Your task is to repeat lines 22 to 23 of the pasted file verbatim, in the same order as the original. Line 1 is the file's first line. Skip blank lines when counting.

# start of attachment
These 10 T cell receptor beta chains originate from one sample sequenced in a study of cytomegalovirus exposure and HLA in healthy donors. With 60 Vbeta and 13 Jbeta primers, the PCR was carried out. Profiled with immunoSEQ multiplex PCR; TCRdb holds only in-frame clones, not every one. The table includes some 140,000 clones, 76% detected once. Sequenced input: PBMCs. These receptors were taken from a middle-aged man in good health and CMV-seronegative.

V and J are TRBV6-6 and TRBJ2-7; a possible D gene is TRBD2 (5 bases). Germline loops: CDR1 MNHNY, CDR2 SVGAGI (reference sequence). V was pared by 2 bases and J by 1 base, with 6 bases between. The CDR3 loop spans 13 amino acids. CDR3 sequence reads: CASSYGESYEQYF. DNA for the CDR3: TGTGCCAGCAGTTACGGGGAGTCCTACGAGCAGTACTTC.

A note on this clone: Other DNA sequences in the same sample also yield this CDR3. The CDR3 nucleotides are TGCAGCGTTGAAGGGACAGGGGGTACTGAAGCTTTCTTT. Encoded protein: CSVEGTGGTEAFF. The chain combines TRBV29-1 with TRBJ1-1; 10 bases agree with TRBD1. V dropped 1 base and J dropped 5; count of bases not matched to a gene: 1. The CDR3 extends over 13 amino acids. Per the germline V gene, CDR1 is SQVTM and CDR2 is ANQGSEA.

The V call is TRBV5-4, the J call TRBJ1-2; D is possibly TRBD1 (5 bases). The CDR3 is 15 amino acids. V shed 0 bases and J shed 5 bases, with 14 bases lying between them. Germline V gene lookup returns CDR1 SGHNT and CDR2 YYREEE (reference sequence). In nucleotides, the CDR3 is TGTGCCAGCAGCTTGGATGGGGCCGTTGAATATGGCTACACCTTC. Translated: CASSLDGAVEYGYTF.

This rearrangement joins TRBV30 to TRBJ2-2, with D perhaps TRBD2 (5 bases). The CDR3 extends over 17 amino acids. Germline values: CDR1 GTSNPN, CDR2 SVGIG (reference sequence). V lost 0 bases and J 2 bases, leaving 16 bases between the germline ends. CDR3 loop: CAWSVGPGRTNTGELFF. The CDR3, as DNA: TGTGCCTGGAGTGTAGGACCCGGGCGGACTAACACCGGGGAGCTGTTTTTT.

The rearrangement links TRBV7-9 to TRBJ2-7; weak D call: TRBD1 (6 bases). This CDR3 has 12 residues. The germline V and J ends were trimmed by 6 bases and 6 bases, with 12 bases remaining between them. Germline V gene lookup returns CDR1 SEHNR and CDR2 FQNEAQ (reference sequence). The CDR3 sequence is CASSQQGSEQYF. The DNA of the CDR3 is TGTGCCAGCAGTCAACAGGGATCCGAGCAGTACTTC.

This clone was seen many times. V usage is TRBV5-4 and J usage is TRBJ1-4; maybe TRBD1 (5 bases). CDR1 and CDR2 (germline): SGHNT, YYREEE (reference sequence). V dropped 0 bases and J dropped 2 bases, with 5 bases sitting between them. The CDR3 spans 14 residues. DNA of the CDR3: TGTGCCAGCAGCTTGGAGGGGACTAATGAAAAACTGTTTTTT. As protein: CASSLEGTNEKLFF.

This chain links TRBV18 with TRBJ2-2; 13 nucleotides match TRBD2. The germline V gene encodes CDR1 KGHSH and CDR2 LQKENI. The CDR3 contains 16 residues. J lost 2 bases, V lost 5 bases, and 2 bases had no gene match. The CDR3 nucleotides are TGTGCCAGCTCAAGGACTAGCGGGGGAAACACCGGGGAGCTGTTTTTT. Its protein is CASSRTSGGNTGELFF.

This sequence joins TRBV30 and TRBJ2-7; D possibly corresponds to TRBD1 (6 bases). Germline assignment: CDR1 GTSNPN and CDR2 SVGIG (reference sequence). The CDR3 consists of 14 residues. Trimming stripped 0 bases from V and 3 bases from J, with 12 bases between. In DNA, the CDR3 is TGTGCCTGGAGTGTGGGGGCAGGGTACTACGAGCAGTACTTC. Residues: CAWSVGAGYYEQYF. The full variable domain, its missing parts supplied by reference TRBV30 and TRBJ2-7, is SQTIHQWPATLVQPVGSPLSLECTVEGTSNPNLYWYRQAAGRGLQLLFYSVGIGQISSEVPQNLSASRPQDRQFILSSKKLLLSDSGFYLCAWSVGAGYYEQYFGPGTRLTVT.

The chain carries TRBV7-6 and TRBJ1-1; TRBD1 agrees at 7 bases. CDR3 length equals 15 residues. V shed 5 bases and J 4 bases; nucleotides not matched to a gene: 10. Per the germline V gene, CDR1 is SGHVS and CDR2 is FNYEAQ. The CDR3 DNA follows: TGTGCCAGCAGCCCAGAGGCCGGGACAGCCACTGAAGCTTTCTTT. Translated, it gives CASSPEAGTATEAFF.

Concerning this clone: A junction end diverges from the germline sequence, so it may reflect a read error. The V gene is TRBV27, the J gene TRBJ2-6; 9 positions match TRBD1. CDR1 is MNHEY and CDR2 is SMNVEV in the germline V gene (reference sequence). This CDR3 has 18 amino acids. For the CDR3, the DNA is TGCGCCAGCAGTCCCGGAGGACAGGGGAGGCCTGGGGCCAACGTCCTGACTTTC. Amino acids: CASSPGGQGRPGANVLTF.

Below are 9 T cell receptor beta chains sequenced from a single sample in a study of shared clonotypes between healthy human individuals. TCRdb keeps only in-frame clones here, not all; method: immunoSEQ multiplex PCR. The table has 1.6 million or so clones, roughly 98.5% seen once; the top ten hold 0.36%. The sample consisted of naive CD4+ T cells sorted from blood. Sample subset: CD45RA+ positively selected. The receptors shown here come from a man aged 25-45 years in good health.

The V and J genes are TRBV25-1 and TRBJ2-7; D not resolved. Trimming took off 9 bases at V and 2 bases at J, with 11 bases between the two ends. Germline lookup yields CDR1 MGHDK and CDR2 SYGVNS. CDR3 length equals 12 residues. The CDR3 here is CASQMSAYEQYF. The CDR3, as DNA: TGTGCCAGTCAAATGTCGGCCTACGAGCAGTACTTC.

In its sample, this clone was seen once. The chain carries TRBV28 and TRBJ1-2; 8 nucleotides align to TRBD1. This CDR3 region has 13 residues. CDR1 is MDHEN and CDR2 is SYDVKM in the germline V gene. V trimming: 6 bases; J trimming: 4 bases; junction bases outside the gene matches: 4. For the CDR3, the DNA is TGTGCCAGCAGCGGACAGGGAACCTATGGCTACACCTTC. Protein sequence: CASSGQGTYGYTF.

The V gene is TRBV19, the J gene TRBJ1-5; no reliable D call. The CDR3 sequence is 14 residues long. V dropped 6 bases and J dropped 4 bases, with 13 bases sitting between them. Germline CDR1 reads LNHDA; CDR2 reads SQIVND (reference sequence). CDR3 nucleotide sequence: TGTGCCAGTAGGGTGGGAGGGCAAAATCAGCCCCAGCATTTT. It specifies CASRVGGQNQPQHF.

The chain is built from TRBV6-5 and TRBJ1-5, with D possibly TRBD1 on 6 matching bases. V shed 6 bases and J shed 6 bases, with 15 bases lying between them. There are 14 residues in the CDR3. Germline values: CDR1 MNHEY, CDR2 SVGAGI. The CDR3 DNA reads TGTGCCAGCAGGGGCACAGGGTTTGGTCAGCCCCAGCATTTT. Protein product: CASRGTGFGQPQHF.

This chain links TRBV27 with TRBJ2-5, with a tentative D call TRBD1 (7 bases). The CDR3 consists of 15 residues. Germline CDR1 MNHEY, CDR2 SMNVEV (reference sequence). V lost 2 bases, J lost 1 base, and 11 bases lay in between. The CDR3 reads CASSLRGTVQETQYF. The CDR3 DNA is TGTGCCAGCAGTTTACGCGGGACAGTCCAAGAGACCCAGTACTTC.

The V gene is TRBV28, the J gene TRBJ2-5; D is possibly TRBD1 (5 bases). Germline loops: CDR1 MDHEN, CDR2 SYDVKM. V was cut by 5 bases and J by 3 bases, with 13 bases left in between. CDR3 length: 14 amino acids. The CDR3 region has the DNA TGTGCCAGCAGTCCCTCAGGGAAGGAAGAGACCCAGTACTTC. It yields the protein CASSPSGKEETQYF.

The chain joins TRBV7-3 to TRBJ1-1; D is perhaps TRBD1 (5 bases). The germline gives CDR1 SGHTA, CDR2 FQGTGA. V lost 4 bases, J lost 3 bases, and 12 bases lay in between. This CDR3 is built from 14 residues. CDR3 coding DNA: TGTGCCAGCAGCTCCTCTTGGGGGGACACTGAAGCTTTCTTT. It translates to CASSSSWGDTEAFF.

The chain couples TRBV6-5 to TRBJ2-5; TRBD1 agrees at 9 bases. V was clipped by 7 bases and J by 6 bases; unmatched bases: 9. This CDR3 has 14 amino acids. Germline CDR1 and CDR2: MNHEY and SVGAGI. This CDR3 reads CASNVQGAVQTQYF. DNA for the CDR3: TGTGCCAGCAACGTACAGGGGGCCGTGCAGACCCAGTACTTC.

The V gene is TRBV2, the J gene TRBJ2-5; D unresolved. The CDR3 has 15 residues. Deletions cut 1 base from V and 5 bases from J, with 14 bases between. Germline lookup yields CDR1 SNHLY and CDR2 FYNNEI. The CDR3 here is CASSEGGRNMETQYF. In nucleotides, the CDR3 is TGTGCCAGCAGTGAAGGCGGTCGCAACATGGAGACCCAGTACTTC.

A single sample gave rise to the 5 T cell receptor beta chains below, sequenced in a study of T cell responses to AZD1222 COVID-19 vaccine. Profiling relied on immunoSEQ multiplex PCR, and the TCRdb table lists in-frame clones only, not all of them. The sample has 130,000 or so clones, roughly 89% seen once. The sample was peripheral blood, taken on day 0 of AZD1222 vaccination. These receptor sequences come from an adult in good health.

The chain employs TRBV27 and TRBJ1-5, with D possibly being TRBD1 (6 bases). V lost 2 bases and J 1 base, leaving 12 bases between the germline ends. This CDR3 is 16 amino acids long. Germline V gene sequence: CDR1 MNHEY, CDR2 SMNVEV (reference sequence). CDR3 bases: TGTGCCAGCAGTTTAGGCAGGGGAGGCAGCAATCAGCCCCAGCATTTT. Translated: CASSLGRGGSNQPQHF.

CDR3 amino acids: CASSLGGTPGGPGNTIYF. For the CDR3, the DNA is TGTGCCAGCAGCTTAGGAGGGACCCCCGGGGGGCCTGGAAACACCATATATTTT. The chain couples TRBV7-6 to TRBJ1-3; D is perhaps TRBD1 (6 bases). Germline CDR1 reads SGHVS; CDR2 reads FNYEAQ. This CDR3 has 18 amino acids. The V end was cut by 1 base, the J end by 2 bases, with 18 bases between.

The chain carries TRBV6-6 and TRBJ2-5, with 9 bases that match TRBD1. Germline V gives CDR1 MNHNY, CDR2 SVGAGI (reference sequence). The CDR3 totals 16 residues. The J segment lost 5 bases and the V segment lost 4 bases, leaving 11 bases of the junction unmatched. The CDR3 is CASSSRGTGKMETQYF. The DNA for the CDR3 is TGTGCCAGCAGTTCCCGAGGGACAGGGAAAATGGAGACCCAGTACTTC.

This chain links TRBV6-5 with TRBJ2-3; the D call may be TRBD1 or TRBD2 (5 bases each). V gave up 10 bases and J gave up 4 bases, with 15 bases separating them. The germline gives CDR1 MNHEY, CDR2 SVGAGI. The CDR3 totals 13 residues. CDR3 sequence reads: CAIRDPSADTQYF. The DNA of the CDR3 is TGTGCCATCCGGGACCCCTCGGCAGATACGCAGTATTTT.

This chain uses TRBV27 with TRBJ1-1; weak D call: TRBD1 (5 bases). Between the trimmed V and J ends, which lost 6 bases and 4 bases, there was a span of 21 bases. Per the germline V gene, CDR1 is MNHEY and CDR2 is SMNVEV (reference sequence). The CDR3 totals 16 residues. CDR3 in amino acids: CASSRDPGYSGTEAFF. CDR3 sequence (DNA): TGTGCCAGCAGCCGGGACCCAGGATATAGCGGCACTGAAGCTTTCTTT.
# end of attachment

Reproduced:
A single sample gave rise to the 5 T cell receptor beta chains below, sequenced in a study of T cell responses to AZD1222 COVID-19 vaccine. Profiling relied on immunoSEQ multiplex PCR, and the TCRdb table lists in-frame clones only, not all of them. The sample has 130,000 or so clones, roughly 89% seen once. The sample was peripheral blood, taken on day 0 of AZD1222 vaccination. These receptor sequences come from an adult in good health.

The chain employs TRBV27 and TRBJ1-5, with D possibly being TRBD1 (6 bases). V lost 2 bases and J 1 base, leaving 12 bases between the germline ends. This CDR3 is 16 amino acids long. Germline V gene sequence: CDR1 MNHEY, CDR2 SMNVEV (reference sequence). CDR3 bases: TGTGCCAGCAGTTTAGGCAGGGGAGGCAGCAATCAGCCCCAGCATTTT. Translated: CASSLGRGGSNQPQHF.